A two year plus pandemic and a migration to hybrid ways of working have resulted in overflowing workplace digital toolboxes. Even if you choose to limit your choices to the biggest toolbox of them all, Microsoft 365, the toolbox is becoming increasingly complex. Those charged with facilitating the adoption of such toolsets, the “what tool to use when” matrices developed out of necessity, are becoming unworkable for the everyday end user. What we have observed in our analysis of Microsoft 365 usage patterns is that staff are largely confused, with many sticking to what they know best (i.e., email and meetings).
A Workplace Digital Infrastructure
We are seeing the evolution of the toolbox into a digital workplace infrastructure. We often relate the term “infrastructure” to transportation systems, communication networks, sewage, water, electric systems and similar. Infrastructure is a foundation, established to facilitate our lives in a modern world. Workplace digital infrastructure facilitates our working lives.
A decade ago Professor Kai Reimer from the University of Sydney blogged about “Tools or Infrastructure” as it related to social media. Reimer noted that predicting the ROI for the usage of a single tool usage was relatively straightforward, such as time saved by using email. However, he also stated, “Infrastructures on the other hand help open up new spaces for users to fill and define in practice. What they become, and the kinds of context-specific purposes they acquire, is generally the result of an open-ended process of sense-making among the user group …. when we first see them, we don’t quite know what they are for.”
Infrastructure provides a multitude of choice for individuals and groups to explore and experiment with. Predicting the ROI from an investment in infrastructure suddenly becomes more problematic. Think of a transport infrastructure where the timetables for the different modes of transport are not coordinated. The benefits from using one mode of transport could be lost waiting for a connection to the next mode. Similarly, if individuals in your group prefer email while others prefer chat or calls and others meetings, the potential gain from the use of one collaboration mode can be lost in the time resolving the resulting miscommunications.
Related Article: Is the Collaboration Development Platform the Future Desktop?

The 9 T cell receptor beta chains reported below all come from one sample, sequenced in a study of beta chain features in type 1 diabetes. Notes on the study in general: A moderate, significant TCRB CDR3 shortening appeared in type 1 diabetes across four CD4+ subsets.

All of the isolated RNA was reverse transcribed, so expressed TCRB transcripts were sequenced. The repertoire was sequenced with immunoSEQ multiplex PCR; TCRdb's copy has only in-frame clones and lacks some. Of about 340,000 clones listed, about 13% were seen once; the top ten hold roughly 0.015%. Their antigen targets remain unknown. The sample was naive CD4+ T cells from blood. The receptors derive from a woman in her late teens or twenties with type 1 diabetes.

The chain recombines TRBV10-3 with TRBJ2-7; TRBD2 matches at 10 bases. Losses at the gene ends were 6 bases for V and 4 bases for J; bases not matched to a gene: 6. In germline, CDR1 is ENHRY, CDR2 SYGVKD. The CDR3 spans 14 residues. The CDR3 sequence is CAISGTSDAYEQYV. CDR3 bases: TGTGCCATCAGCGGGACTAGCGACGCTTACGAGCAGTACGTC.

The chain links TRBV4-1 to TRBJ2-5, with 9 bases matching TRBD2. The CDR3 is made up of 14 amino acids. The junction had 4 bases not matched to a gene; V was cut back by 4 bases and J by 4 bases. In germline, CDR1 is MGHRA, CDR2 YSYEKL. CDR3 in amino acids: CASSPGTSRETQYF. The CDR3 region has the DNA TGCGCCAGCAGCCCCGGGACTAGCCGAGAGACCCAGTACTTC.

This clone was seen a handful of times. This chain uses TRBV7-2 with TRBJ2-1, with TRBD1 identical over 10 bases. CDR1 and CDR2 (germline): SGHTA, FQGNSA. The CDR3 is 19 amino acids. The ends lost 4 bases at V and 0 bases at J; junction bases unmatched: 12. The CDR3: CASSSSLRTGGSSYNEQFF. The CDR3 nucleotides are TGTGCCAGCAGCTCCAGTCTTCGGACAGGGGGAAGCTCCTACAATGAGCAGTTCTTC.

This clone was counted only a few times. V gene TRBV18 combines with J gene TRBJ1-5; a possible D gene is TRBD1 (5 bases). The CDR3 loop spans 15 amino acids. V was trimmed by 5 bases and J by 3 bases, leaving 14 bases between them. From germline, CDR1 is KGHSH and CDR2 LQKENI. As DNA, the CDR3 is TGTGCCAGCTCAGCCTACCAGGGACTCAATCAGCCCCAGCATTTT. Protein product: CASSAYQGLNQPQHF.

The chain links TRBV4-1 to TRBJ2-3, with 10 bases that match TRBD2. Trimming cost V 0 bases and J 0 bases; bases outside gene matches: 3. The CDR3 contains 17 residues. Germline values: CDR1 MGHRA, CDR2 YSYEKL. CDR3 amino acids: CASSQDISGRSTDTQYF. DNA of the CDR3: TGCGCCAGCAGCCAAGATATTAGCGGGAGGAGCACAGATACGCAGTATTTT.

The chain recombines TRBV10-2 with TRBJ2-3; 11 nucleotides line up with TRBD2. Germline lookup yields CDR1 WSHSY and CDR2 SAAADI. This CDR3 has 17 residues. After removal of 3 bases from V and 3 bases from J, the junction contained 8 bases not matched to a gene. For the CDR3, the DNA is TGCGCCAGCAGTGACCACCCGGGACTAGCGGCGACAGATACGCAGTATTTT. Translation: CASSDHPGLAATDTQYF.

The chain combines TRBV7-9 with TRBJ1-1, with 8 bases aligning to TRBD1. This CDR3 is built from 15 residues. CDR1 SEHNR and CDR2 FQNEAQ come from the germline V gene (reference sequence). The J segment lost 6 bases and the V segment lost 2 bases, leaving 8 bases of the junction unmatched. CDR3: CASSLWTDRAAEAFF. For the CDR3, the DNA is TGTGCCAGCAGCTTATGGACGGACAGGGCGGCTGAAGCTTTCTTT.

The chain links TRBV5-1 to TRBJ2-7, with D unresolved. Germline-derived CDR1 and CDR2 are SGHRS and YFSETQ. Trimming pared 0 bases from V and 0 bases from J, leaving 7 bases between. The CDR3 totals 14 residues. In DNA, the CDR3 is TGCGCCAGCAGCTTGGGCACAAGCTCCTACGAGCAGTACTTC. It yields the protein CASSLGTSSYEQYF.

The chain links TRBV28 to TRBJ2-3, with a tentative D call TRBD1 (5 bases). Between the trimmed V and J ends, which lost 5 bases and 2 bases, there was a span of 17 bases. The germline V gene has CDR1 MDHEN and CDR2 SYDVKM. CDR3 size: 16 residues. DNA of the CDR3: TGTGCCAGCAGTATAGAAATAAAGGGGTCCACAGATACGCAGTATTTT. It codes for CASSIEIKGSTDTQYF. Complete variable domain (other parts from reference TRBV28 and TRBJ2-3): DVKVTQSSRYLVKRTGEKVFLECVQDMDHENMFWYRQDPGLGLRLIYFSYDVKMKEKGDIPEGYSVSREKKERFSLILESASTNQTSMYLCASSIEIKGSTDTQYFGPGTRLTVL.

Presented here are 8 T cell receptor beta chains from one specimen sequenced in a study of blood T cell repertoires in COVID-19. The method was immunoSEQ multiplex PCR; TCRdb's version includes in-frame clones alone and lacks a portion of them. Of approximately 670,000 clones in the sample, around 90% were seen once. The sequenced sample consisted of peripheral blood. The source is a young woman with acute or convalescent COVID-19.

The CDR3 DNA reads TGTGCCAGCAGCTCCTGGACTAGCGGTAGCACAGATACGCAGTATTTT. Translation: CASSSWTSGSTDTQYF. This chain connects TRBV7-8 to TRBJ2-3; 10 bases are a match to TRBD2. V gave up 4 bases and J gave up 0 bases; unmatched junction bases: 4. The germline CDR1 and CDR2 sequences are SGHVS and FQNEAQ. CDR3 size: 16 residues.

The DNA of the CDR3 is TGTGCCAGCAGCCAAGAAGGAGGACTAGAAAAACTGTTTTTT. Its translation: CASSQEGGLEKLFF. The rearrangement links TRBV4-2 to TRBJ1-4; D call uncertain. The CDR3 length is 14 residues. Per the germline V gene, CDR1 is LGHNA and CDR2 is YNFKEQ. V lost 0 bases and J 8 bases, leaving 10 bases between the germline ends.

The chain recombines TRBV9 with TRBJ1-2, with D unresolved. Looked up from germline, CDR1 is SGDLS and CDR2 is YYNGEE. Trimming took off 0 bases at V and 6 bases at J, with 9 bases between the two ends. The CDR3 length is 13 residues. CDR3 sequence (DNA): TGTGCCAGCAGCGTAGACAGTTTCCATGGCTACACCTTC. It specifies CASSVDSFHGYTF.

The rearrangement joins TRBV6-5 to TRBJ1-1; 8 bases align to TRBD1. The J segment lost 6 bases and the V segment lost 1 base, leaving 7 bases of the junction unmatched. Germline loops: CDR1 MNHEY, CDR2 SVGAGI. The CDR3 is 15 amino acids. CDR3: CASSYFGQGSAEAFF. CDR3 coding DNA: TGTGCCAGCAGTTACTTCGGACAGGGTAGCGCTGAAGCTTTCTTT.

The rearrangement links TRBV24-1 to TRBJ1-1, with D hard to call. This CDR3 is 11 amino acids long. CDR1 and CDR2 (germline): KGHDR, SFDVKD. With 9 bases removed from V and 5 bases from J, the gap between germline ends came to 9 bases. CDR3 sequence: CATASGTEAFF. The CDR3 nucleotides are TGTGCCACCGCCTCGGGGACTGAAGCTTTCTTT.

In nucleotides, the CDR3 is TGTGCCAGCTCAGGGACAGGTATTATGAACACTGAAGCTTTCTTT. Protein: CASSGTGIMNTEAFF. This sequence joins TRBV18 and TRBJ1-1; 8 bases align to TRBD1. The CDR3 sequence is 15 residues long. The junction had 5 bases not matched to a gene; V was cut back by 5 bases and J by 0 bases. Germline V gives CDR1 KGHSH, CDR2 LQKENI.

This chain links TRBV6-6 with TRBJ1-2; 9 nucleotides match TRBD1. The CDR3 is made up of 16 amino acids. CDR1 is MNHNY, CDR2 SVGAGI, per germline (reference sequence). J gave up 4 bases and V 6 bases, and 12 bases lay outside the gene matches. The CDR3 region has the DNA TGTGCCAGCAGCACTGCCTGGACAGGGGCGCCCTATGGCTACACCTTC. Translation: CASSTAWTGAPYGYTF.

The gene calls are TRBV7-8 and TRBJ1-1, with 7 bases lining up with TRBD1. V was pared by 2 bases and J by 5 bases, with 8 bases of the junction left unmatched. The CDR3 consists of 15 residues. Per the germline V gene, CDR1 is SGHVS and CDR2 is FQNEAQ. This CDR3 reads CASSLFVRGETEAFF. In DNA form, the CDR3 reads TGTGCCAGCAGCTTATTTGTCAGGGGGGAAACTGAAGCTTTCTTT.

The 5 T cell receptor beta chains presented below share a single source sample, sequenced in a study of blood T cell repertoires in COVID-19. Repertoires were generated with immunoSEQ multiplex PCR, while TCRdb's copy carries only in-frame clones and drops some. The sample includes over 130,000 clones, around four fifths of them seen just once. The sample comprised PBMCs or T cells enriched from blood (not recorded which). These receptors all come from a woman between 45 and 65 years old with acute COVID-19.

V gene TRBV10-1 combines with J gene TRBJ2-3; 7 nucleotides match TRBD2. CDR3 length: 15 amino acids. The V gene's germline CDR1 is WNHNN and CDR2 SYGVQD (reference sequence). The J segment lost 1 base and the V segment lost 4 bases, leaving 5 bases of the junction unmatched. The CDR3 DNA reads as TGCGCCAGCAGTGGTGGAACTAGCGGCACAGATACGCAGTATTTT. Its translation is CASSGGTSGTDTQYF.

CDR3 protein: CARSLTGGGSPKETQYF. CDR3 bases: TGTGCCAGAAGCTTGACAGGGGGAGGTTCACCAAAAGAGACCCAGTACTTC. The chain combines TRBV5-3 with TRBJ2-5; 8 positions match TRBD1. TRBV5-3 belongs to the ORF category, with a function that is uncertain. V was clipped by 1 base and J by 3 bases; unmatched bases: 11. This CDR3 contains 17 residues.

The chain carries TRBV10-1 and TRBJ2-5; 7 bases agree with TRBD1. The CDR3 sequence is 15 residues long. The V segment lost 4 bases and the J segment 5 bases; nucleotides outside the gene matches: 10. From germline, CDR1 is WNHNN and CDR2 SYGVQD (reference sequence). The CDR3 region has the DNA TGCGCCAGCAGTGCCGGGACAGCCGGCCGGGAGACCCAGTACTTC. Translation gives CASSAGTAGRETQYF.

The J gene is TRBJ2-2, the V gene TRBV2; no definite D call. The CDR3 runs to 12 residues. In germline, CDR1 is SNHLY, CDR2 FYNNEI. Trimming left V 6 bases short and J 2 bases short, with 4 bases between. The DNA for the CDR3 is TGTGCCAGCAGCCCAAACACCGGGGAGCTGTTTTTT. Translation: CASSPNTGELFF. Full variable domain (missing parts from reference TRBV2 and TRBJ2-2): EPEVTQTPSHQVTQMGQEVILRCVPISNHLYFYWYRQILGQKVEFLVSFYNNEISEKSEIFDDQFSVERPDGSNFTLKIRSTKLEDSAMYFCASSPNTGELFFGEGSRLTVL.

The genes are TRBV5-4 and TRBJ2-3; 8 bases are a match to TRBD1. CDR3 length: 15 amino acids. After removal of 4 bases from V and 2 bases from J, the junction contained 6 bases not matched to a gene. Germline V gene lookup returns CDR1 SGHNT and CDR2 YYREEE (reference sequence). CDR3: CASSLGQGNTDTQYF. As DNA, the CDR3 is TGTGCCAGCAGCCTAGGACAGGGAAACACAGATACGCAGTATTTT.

How Do We Profit From Effective Workplace Digital Infrastructure Usage?
The burgeoning workplace digital infrastructure, along with the unknown effects of a gradual movement to hybrid working, is what is known as a “wicked problem.” Wicked problems are seen as “difficult or impossible to solve because of incomplete, contradictory, and changing requirements.”
What was Reimer’s suggestion? “Don’t try to predict, but of course, you observe and measure what happens.” In essence, his advice was consistent with an accepted practice for dealing with complexity: observe, measure and monitor the small fail-safe experiments individuals and groups undertake as they explore this new infrastructure. Identify what works and what doesn’t work. Then amplify the good and dampen the bad.
For those tasked with facilitating the profitable use of workplace digital infrastructure the advice is:
- Acknowledge not only the huge potential the emerging digital infrastructure promises, but the complexity that exists in realizing that potential.
- Start by understanding, in detail, how the infrastructure is being used over time. Look to workplace analytics tools to facilitate this.
- Create a select few purposeful experiments. Identify a few diverse groups or teams in your organization to learn what works or does not work for the different contexts across your organization. Instrument these experiments with both active and passive monitoring tools to maximize the learning potential.
- Actively share the results of these experiments across your organization. Be careful not to offer these as prescriptions, but rather as insights to be drawn from by other groups and teams. Prescriptions do not work in complex environments. Adaptations and improvisations, based on shared knowledge can.
Laurence Lock Lee is the co-founder and chief scientist at Swoop Analytics, a firm specializing in online social networking analytics. He previously held senior positions in research, management and technology consulting at BHP Billiton, Computer Sciences Corporation and Optimice.